I''ve had building occupants tell me that the staff can clean out their own cups. They are adults. It''s the least they can do.
I usually want to say, "Wanna bet?" I could name about 10 more things they could do.
We''ve had the problem in the past. I don''t allow our employees to wash dishes for the reasons you stated.
Besides, when you start, then everyone leaves their dishes and pretty soon you have a whole sink full of dishes with food stuck on them.
The only exception is when the customer requests it up front and we have it built into the cost.
Sure, this happens all the time. It goes under the heading, "Gray area cleaning tasks," in the big database-in-the-sky.
As to how to handle it, I''ve simply pointed out that washing dishes is not a part of the service, and wasn''t that employee just wonderful? Now, if you wish to make that a part of the contract, we can discuss it.
Over the years, I''ve been amazed at what some expect from a janitor — in both good and bad ways.
It''s what makes job descriptions, contracts and bids both necessary and sublimely irrational.
The one that gets me is they want us to change burnt out light bulbs that require a 20-foot ladder in order to get to them.
How is this relevant to cleaning? That, to me, would be maintenance work.
No, we do not do dishes — at all — we don''t even suggest it for the reason stated: You get there and there are a sink full of dishes from the luncheon they just had that have sat there all day and night.
Nobody bothered to rinse off the food so now you have to chisel it off.
Really, as a person, would you want someone that just cleaned the toilets to clean your coffee cup?
We sell the service; if the client wants to pay for it, we''ll do it.
Hand dishwashing, cleaning the coffee machine, loading a dishwasher, changing light bulbs, whatever … we will include it in our service agreement and charge for it.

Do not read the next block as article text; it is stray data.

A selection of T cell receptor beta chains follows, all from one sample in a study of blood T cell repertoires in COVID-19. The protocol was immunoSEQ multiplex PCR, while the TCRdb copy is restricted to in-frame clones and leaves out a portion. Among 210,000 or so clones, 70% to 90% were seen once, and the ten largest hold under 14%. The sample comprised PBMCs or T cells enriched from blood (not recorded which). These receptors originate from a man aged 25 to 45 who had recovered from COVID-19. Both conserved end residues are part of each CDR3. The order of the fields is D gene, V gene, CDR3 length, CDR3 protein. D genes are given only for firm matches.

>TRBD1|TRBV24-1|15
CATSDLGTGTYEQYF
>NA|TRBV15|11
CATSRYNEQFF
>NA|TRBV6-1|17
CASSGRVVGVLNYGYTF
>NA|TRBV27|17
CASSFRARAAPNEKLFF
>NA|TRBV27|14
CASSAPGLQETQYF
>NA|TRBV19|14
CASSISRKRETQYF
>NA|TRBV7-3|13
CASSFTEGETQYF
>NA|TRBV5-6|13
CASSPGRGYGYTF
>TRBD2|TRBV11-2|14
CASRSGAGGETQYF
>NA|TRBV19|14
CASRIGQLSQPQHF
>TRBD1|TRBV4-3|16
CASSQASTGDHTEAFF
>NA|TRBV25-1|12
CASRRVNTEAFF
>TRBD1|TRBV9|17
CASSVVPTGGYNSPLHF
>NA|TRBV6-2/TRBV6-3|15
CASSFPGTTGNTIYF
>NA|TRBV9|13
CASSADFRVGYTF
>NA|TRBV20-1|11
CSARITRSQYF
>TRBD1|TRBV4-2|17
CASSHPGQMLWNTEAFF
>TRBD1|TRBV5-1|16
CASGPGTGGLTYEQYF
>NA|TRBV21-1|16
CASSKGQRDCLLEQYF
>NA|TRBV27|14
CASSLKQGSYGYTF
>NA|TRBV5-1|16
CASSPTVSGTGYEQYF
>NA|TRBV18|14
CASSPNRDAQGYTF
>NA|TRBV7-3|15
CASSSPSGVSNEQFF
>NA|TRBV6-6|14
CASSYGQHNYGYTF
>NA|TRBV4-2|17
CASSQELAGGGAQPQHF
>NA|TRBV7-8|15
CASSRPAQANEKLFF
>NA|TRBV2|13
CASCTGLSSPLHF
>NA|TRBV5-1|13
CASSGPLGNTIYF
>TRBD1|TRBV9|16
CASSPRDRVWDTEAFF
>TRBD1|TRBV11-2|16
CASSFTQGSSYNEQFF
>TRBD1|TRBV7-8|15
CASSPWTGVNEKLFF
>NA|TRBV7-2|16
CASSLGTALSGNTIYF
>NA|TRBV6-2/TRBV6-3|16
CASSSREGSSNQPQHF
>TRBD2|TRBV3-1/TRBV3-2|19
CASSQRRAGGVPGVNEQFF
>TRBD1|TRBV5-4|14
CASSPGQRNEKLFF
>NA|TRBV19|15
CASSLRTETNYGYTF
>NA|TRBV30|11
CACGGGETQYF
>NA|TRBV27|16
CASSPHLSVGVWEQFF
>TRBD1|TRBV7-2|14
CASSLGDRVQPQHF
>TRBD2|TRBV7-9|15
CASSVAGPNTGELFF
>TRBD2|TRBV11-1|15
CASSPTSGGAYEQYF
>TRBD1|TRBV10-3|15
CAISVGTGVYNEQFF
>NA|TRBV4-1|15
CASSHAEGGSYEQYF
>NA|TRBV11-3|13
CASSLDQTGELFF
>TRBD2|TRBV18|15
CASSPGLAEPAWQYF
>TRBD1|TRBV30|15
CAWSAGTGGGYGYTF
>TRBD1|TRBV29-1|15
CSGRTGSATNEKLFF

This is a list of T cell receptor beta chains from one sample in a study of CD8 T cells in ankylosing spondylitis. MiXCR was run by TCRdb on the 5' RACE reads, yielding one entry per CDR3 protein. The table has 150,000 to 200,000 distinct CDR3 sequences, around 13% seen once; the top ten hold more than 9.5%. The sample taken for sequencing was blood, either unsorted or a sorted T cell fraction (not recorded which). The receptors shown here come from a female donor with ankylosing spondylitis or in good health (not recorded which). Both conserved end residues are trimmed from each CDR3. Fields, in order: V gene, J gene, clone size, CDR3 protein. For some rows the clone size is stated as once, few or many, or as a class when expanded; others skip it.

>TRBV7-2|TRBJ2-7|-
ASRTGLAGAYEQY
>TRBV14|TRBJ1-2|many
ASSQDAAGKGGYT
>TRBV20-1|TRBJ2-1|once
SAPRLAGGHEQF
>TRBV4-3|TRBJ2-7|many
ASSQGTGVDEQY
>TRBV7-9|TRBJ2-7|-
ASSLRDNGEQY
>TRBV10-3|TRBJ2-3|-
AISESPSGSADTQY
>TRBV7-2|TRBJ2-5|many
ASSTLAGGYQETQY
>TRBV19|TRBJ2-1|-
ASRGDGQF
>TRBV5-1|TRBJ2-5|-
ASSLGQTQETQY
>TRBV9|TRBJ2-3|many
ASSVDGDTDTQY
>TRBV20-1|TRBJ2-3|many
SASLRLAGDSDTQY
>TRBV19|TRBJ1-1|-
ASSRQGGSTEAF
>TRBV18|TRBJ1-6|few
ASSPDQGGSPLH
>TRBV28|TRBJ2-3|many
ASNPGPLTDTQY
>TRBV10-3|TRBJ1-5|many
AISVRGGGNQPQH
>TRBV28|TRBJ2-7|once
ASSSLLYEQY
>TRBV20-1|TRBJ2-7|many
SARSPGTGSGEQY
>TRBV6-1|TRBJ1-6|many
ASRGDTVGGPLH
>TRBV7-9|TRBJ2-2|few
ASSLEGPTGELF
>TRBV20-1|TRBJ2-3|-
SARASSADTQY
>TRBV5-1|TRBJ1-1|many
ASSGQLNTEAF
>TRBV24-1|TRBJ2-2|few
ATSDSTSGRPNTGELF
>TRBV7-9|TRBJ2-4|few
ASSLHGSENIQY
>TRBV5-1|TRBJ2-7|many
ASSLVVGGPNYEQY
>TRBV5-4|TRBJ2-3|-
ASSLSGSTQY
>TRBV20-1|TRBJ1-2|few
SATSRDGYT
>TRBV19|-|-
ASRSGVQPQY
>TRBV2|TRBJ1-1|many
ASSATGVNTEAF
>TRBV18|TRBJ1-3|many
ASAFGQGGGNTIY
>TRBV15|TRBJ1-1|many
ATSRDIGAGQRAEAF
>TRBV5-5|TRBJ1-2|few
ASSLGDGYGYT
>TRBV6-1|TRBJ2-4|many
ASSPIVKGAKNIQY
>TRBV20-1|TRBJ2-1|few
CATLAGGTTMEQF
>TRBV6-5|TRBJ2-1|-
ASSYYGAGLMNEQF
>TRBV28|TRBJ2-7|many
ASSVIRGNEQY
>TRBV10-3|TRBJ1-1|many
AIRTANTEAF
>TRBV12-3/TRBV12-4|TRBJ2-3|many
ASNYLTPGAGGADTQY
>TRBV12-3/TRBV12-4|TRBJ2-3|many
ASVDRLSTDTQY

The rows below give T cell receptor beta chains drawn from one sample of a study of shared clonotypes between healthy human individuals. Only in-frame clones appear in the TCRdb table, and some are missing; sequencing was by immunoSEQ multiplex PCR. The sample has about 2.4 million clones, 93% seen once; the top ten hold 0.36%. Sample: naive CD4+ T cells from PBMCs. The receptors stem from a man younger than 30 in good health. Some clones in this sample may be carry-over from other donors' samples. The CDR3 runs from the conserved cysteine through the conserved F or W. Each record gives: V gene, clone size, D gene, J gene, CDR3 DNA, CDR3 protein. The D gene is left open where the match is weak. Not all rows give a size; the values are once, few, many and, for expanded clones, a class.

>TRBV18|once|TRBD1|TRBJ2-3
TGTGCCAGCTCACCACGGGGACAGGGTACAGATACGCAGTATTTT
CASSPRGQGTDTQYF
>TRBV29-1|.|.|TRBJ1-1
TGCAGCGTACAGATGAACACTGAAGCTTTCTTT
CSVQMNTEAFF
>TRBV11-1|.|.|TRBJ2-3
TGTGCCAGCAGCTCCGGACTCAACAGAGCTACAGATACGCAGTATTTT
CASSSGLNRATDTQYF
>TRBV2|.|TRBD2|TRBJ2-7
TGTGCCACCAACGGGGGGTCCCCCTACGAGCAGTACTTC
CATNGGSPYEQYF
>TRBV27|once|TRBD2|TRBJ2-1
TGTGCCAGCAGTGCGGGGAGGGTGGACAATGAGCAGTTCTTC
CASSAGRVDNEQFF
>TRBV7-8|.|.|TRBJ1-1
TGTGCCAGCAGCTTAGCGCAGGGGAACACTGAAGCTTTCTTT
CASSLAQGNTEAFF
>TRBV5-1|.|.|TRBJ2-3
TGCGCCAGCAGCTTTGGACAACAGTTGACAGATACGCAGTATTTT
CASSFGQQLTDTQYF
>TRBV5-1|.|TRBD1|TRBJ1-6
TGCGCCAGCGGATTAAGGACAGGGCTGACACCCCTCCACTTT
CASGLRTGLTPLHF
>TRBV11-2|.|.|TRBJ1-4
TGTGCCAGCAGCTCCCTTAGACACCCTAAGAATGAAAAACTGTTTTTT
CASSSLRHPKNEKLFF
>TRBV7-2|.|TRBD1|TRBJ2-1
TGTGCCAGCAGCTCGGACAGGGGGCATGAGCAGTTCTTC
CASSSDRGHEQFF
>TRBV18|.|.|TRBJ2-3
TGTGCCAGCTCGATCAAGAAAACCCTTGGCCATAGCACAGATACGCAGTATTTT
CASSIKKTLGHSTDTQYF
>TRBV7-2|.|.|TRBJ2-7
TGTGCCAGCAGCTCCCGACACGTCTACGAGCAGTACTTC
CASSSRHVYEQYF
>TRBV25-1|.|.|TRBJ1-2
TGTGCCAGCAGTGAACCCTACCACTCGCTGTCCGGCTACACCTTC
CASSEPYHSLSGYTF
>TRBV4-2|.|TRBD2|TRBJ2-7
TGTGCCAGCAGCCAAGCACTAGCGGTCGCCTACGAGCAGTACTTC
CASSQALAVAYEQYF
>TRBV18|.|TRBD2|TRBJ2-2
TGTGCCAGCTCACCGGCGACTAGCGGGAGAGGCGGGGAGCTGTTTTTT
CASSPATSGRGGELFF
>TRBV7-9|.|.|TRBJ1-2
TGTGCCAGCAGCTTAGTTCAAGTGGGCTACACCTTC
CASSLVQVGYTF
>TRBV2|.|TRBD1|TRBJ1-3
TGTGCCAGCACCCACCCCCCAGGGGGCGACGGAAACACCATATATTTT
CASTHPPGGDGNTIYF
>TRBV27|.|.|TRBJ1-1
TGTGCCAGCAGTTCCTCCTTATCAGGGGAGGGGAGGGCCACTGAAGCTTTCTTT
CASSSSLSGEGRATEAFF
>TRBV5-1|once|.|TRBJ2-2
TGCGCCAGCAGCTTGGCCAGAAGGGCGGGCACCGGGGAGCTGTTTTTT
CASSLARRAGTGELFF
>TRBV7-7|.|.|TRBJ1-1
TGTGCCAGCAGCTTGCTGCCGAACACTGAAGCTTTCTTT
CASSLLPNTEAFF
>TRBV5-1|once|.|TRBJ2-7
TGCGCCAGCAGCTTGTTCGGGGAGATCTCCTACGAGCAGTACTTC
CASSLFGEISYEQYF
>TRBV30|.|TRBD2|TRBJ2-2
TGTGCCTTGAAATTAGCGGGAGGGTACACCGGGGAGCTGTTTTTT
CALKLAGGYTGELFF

We also will write-up associates that regularly do more cleaning than we have in our service agreement.
Why? Exactly for the reason given above: Once the client becomes accustom to an "extra" they then come to expect it.
And when the regular cleaner is out sick, on vacation or leaves our company, then the client is unhappy.
We''ve lost a client because of that exact reason.
Ok, now I''m curious.
How do you charge monthly for light bulbs to be changed or dishes to be washed?
There is no way of knowing how many lights are going to be burned out or how many dishes they are going to leave.
If they expect you to do the dishes, they will go overboard more and more every day with what they leave.
When you start out, you find a few cups in the sink.
Then word gets around that you are doing it and the next thing you know, the whole office is putting their dirty cups, plates and silverware in the sink until you find yourself spending an hour or more doing them.
I never agree to doing dishes. I''ve been there and made that mistake once and will never do it again.
We clean the coffee makers and dump the [grinds], but we do not clean the coffee pots.